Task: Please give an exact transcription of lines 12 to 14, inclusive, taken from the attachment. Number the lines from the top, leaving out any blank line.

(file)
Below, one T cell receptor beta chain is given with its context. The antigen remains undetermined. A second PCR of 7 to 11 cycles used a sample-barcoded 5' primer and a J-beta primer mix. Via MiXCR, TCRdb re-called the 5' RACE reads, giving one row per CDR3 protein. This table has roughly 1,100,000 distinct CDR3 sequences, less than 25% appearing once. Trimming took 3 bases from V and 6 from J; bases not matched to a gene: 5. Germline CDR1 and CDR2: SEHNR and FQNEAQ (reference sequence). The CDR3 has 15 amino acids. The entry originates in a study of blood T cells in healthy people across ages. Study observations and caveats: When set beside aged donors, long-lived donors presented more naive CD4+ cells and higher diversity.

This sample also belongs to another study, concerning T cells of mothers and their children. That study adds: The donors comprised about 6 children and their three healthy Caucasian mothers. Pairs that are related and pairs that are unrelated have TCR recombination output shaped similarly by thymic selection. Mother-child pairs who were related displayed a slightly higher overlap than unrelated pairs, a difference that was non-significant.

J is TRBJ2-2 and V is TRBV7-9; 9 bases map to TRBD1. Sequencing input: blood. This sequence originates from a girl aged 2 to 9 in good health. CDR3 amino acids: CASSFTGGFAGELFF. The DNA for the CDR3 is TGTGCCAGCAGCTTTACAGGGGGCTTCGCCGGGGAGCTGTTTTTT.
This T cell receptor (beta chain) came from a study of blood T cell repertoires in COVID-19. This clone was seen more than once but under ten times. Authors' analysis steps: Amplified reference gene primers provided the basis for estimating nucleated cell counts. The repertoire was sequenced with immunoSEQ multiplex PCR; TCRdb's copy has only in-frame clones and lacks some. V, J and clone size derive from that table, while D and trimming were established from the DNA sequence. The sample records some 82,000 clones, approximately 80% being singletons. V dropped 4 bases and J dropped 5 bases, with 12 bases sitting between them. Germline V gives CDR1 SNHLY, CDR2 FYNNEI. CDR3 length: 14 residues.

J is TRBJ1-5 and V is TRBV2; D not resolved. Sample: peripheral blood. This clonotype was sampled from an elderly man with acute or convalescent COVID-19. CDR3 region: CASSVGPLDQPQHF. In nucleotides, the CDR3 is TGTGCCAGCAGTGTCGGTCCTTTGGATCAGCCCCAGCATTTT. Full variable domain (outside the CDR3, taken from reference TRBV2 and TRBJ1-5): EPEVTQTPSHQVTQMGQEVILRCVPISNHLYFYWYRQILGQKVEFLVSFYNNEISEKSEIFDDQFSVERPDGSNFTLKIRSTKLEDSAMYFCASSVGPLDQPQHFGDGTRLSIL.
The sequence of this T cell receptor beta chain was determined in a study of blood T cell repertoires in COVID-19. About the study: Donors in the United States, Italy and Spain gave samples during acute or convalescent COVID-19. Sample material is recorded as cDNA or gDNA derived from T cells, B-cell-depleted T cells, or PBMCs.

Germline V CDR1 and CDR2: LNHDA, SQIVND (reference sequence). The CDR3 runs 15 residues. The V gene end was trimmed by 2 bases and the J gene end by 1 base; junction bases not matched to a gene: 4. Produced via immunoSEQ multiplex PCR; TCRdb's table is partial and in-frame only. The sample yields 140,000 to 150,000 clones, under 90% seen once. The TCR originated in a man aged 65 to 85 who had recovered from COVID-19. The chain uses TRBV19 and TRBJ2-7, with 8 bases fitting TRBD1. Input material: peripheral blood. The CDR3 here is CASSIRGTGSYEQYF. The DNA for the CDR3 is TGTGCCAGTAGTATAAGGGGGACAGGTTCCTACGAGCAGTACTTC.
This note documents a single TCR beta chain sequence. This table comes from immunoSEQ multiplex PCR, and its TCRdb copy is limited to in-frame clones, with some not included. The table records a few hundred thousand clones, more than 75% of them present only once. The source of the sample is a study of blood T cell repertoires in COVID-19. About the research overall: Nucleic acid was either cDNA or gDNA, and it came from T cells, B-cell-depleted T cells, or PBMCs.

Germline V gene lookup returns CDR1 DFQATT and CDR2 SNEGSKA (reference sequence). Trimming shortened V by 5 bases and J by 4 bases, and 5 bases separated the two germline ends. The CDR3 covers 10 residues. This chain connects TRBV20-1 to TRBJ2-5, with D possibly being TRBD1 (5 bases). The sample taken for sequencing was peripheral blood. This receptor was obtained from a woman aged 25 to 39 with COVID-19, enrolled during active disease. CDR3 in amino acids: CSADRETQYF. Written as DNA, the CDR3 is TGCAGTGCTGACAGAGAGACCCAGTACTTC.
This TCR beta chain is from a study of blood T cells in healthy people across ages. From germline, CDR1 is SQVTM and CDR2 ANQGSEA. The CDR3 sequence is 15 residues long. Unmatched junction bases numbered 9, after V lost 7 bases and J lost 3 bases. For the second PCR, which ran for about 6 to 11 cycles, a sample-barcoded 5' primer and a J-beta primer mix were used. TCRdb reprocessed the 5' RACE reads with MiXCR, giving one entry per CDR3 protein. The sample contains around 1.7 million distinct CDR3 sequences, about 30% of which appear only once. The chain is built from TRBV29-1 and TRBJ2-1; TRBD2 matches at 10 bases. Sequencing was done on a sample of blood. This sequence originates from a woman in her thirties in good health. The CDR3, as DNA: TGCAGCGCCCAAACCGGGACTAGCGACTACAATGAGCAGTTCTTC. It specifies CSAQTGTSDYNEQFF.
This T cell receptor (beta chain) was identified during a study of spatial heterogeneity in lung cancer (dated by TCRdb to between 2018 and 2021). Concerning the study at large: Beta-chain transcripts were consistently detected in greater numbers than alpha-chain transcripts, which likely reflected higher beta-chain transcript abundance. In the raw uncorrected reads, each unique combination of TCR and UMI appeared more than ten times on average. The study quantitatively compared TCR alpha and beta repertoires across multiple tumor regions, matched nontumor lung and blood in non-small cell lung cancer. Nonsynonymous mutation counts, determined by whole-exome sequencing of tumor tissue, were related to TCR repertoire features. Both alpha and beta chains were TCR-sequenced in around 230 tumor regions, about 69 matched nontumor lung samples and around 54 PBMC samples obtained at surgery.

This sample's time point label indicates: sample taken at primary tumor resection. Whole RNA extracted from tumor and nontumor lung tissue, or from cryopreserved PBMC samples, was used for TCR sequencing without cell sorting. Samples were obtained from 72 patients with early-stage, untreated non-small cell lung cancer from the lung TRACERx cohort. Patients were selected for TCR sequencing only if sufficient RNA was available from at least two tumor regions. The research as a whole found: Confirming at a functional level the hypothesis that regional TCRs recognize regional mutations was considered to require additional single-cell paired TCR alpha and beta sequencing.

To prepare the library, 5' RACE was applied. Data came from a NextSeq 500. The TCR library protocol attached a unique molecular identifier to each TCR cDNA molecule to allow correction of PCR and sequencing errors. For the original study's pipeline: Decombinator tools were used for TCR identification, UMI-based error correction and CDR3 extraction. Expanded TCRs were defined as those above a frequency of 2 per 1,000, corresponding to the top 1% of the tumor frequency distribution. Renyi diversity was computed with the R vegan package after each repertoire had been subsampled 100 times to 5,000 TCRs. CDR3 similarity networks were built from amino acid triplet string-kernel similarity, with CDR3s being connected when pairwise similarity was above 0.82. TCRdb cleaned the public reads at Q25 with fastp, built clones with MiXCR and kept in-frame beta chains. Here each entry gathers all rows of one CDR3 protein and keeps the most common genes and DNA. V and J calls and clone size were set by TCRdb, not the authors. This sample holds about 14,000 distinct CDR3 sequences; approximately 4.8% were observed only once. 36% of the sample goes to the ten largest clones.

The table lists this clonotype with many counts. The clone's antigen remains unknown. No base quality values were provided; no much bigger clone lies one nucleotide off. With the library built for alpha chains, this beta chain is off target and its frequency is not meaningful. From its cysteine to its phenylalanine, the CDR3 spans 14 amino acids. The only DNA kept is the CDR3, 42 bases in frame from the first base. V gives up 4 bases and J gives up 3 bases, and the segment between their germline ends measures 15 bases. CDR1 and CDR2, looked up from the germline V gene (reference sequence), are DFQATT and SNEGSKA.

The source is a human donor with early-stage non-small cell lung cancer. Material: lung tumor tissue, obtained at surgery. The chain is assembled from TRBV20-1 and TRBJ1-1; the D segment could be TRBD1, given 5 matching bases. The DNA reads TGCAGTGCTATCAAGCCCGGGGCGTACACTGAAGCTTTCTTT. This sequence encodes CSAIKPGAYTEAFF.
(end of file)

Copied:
This sample's time point label indicates: sample taken at primary tumor resection. Whole RNA extracted from tumor and nontumor lung tissue, or from cryopreserved PBMC samples, was used for TCR sequencing without cell sorting. Samples were obtained from 72 patients with early-stage, untreated non-small cell lung cancer from the lung TRACERx cohort. Patients were selected for TCR sequencing only if sufficient RNA was available from at least two tumor regions. The research as a whole found: Confirming at a functional level the hypothesis that regional TCRs recognize regional mutations was considered to require additional single-cell paired TCR alpha and beta sequencing.

To prepare the library, 5' RACE was applied. Data came from a NextSeq 500. The TCR library protocol attached a unique molecular identifier to each TCR cDNA molecule to allow correction of PCR and sequencing errors. For the original study's pipeline: Decombinator tools were used for TCR identification, UMI-based error correction and CDR3 extraction. Expanded TCRs were defined as those above a frequency of 2 per 1,000, corresponding to the top 1% of the tumor frequency distribution. Renyi diversity was computed with the R vegan package after each repertoire had been subsampled 100 times to 5,000 TCRs. CDR3 similarity networks were built from amino acid triplet string-kernel similarity, with CDR3s being connected when pairwise similarity was above 0.82. TCRdb cleaned the public reads at Q25 with fastp, built clones with MiXCR and kept in-frame beta chains. Here each entry gathers all rows of one CDR3 protein and keeps the most common genes and DNA. V and J calls and clone size were set by TCRdb, not the authors. This sample holds about 14,000 distinct CDR3 sequences; approximately 4.8% were observed only once. 36% of the sample goes to the ten largest clones.

The table lists this clonotype with many counts. The clone's antigen remains unknown. No base quality values were provided; no much bigger clone lies one nucleotide off. With the library built for alpha chains, this beta chain is off target and its frequency is not meaningful. From its cysteine to its phenylalanine, the CDR3 spans 14 amino acids. The only DNA kept is the CDR3, 42 bases in frame from the first base. V gives up 4 bases and J gives up 3 bases, and the segment between their germline ends measures 15 bases. CDR1 and CDR2, looked up from the germline V gene (reference sequence), are DFQATT and SNEGSKA.